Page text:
After weeks of negotiating, it became clear that our “908 coalition” was really two groups. Everyone agreed on $748 billion to extend emergency assistance for the unemployed, pass another round of PPP, and provide rental assistance and funding for vaccines. A second, smaller group supported taking the additional step of compromising on $160 billion in aid for state, local and tribal governments in exchange for liability protections for employers, small businesses, nonprofits, schools and churches. With bipartisan agreement solidifying on the $748 billion portion, the smaller group was determined to find an acceptable solution as well.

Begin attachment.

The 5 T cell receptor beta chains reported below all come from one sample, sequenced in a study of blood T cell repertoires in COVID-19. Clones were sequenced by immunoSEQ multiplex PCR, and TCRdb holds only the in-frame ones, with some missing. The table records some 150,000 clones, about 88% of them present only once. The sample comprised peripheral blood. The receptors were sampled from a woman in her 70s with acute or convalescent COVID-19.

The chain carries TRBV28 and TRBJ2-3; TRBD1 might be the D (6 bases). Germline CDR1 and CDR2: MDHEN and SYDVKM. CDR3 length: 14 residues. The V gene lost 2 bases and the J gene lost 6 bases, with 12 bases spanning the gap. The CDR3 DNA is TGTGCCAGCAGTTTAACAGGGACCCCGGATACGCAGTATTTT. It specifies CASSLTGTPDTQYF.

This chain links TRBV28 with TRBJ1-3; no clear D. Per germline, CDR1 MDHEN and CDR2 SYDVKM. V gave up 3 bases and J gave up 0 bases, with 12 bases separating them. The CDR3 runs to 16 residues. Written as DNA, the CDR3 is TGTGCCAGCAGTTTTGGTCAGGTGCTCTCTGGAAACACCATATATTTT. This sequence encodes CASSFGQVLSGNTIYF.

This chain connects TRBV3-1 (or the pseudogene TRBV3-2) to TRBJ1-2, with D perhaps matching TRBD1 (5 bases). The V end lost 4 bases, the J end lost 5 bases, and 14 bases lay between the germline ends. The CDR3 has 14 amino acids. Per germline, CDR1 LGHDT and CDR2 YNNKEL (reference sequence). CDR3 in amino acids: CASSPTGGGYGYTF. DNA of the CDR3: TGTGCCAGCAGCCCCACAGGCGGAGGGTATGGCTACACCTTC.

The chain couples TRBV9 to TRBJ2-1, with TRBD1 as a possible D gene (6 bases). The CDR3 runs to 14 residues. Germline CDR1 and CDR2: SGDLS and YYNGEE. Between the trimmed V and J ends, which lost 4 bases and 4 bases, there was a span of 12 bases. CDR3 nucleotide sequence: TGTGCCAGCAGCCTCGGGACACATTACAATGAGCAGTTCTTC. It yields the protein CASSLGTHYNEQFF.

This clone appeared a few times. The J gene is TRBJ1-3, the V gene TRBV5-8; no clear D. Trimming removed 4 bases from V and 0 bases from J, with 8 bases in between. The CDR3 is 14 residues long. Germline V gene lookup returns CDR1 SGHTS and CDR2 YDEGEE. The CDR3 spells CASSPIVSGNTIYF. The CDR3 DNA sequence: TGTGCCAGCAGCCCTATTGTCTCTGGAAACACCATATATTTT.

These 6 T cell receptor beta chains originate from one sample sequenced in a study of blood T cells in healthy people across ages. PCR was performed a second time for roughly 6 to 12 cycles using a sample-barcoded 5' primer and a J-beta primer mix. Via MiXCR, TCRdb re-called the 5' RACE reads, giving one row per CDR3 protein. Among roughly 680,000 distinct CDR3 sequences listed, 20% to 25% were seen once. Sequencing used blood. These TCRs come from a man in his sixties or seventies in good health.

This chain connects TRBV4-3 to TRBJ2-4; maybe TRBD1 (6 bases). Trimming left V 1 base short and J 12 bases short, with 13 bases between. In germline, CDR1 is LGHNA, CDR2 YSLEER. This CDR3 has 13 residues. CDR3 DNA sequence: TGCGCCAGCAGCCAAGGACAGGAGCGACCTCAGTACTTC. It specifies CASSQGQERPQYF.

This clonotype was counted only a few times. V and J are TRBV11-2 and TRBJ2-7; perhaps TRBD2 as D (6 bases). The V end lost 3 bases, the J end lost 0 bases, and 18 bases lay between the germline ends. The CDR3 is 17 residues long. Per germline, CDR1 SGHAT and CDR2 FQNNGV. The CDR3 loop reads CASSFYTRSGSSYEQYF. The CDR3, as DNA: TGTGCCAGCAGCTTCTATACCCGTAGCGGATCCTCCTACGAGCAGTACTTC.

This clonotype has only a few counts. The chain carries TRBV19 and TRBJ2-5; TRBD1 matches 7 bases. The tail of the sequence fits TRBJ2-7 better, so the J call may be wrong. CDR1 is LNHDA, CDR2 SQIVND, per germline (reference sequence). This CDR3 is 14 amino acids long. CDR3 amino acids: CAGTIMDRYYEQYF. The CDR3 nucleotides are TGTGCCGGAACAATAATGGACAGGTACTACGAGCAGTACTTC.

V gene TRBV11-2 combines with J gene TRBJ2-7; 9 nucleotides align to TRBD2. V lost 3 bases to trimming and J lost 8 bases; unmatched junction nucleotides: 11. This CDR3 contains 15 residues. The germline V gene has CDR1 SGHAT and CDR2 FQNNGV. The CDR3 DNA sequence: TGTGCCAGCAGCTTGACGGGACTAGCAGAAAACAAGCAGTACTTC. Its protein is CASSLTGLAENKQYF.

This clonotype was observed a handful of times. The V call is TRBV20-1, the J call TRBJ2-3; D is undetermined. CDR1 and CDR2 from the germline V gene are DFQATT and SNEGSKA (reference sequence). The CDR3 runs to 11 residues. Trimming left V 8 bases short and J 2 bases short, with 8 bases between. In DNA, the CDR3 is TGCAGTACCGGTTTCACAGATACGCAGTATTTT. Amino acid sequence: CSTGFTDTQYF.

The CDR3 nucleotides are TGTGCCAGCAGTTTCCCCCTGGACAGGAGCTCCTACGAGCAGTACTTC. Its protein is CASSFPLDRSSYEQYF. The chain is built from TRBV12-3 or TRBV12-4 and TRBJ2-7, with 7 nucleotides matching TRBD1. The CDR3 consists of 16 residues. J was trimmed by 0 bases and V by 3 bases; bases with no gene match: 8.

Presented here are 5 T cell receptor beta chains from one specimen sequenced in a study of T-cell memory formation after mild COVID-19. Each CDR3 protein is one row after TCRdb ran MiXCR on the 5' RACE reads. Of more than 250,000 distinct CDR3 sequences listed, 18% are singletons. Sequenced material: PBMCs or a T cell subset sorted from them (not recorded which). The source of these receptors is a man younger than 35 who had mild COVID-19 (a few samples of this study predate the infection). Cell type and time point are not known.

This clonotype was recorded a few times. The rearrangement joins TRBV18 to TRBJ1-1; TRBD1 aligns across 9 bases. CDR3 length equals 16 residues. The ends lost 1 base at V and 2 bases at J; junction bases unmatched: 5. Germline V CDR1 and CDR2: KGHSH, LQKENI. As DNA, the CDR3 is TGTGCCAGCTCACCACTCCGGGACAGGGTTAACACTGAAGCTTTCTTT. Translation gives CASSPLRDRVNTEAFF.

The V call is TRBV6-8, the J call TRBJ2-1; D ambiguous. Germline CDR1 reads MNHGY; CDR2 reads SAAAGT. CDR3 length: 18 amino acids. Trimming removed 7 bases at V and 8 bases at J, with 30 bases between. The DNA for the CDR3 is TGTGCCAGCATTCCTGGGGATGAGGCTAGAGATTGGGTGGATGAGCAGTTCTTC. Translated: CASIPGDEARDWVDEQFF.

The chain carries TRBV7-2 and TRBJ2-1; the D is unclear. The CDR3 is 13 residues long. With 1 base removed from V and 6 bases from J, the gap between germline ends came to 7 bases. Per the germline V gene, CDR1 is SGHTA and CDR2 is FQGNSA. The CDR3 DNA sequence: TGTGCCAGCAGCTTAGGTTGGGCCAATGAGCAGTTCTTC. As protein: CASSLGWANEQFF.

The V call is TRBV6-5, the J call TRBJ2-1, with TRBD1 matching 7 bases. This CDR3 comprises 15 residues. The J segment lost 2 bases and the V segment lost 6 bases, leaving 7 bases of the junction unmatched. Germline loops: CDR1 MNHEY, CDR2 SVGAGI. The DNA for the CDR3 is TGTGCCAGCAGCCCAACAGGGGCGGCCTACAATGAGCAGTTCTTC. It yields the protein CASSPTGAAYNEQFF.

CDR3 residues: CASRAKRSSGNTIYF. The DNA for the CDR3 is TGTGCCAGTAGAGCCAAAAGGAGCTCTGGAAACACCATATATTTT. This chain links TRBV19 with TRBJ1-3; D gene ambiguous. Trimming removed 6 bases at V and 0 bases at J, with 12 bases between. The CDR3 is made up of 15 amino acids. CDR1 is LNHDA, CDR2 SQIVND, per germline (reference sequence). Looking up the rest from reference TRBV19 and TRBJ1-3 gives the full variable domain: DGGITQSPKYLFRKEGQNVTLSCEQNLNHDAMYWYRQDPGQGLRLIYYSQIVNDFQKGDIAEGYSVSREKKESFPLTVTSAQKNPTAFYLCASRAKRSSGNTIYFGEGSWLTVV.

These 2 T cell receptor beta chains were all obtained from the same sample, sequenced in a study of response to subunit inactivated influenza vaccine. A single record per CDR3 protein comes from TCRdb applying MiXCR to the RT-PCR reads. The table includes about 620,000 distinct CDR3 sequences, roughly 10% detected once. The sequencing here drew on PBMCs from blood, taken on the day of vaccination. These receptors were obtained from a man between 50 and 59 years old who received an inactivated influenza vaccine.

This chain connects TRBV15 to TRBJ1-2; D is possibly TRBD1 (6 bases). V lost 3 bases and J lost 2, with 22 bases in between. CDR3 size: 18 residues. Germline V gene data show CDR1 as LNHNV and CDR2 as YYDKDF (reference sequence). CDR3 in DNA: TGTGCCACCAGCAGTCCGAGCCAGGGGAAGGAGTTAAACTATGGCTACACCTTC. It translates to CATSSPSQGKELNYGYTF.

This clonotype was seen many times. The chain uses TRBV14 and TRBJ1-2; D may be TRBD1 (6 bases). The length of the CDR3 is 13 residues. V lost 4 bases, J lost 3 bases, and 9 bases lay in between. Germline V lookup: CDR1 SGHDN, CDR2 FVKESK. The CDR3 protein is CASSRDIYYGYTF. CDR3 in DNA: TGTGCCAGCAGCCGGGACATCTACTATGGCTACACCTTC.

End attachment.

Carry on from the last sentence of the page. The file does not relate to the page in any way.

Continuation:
In the end, we reached a bipartisan compromise. The outcome of our discussions is a two-part emergency relief package: a $748 billion bill that meets the emergency needs of the nation. It funds a second round of small-business assistance; extends unemployment assistance for 16 weeks with a $300 weekly federal supplement; and includes necessary funding for testing, tracing and vaccine distribution. A separate package includes $160 billion in state, local and tribal funding, and liability protections for businesses, schools, churches and health-care facilities.

We realize that the smaller bill will not be popular in our respective parties. Each of us agreed on including a provision we would not have supported on its own. We believe that the only way to get one is to allow both — or we’re left with nothing. It’s not perfect, but no compromise is.